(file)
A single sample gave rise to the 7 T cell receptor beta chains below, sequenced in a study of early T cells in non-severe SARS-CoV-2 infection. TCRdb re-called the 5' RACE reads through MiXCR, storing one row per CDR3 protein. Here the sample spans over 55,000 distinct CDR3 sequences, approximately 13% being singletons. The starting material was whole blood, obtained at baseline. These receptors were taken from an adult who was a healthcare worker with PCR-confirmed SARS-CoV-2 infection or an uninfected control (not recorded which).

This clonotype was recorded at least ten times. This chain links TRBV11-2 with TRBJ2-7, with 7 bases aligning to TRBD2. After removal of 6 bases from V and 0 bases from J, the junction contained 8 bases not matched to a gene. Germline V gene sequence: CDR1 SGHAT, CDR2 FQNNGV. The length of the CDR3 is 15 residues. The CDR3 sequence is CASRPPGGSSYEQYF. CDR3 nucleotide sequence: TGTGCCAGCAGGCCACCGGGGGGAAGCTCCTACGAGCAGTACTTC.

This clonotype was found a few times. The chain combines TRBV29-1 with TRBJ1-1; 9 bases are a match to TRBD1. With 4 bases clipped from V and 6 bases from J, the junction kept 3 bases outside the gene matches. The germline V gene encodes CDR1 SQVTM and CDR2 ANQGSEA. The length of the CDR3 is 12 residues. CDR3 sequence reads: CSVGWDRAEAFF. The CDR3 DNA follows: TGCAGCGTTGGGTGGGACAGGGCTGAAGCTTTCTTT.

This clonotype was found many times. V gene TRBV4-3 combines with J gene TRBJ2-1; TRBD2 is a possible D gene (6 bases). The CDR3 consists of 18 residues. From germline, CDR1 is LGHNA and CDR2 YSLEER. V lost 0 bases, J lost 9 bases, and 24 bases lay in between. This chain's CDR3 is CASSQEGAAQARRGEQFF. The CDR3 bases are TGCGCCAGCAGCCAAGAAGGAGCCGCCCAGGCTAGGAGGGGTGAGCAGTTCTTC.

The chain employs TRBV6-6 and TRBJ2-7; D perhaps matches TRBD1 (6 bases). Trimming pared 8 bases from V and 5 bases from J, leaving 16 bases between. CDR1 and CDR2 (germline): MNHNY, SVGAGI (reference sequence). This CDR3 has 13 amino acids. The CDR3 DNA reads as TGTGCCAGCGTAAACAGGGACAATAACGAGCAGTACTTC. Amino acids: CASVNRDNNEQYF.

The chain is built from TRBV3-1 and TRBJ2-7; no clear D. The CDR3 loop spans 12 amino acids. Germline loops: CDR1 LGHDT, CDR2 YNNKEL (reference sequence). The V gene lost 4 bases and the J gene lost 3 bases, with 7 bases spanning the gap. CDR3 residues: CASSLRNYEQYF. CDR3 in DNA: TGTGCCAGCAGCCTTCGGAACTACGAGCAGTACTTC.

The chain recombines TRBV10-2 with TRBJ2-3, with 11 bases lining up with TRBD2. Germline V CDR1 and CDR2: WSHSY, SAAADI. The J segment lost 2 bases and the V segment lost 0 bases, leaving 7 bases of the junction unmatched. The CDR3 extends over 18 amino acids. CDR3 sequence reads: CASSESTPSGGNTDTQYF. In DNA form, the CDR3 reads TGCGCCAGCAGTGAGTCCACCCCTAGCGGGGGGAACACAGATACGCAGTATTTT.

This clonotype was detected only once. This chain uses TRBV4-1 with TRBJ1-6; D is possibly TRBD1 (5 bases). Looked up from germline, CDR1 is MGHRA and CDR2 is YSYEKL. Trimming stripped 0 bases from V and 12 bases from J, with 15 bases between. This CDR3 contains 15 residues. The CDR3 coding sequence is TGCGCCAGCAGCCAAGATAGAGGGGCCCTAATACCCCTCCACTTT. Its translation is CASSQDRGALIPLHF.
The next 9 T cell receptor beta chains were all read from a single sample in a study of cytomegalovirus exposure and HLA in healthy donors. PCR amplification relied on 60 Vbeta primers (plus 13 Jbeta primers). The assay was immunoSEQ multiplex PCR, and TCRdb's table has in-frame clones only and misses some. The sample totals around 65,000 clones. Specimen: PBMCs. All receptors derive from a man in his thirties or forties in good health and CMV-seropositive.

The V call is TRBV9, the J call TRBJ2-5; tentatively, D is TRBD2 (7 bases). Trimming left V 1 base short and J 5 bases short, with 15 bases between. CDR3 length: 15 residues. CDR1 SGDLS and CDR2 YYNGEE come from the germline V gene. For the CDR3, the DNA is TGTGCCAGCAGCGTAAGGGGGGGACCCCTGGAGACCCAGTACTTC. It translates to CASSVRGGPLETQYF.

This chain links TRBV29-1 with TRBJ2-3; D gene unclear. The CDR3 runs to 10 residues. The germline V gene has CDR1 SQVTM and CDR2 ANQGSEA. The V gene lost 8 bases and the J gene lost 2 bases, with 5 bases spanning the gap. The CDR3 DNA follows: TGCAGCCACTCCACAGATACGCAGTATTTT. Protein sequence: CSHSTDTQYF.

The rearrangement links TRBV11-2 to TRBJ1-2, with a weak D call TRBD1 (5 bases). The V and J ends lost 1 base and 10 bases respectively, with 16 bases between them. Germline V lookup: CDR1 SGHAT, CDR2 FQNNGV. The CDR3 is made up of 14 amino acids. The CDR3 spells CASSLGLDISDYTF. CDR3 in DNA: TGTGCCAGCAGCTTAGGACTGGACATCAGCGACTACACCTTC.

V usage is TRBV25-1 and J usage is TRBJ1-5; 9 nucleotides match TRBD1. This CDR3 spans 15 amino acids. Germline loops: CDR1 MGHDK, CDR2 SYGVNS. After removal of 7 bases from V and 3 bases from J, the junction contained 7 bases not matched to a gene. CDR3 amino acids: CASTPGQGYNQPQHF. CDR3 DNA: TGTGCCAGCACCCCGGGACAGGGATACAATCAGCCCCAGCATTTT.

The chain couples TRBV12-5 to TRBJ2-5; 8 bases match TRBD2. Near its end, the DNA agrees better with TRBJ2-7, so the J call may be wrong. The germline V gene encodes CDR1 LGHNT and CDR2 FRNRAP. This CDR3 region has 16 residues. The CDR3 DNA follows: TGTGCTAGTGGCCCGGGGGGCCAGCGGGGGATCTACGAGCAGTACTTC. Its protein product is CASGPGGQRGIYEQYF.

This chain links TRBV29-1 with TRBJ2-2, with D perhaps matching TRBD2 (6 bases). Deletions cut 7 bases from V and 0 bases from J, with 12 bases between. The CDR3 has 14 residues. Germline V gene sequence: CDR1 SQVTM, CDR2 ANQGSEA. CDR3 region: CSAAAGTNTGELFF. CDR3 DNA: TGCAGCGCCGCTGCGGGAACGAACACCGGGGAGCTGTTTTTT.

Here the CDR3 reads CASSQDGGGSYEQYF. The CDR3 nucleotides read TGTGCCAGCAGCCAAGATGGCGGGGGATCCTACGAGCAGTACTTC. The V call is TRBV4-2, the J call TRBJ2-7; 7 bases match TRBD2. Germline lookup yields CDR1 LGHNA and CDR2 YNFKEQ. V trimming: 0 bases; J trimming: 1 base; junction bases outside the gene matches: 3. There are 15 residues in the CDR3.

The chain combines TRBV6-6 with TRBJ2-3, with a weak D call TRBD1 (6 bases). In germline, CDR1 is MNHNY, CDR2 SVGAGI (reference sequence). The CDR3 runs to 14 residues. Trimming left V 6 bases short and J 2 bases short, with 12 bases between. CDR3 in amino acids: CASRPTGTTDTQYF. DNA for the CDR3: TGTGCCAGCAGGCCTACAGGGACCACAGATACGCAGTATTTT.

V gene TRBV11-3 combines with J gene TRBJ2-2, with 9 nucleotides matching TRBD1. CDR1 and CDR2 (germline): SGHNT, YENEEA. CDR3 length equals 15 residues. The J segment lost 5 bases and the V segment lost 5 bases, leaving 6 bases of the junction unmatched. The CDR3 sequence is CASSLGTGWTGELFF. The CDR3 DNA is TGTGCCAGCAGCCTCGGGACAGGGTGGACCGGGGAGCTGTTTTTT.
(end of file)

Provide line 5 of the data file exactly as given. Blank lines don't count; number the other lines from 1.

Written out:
The chain employs TRBV6-6 and TRBJ2-7; D perhaps matches TRBD1 (6 bases). Trimming pared 8 bases from V and 5 bases from J, leaving 16 bases between. CDR1 and CDR2 (germline): MNHNY, SVGAGI (reference sequence). This CDR3 has 13 amino acids. The CDR3 DNA reads as TGTGCCAGCGTAAACAGGGACAATAACGAGCAGTACTTC. Amino acids: CASVNRDNNEQYF.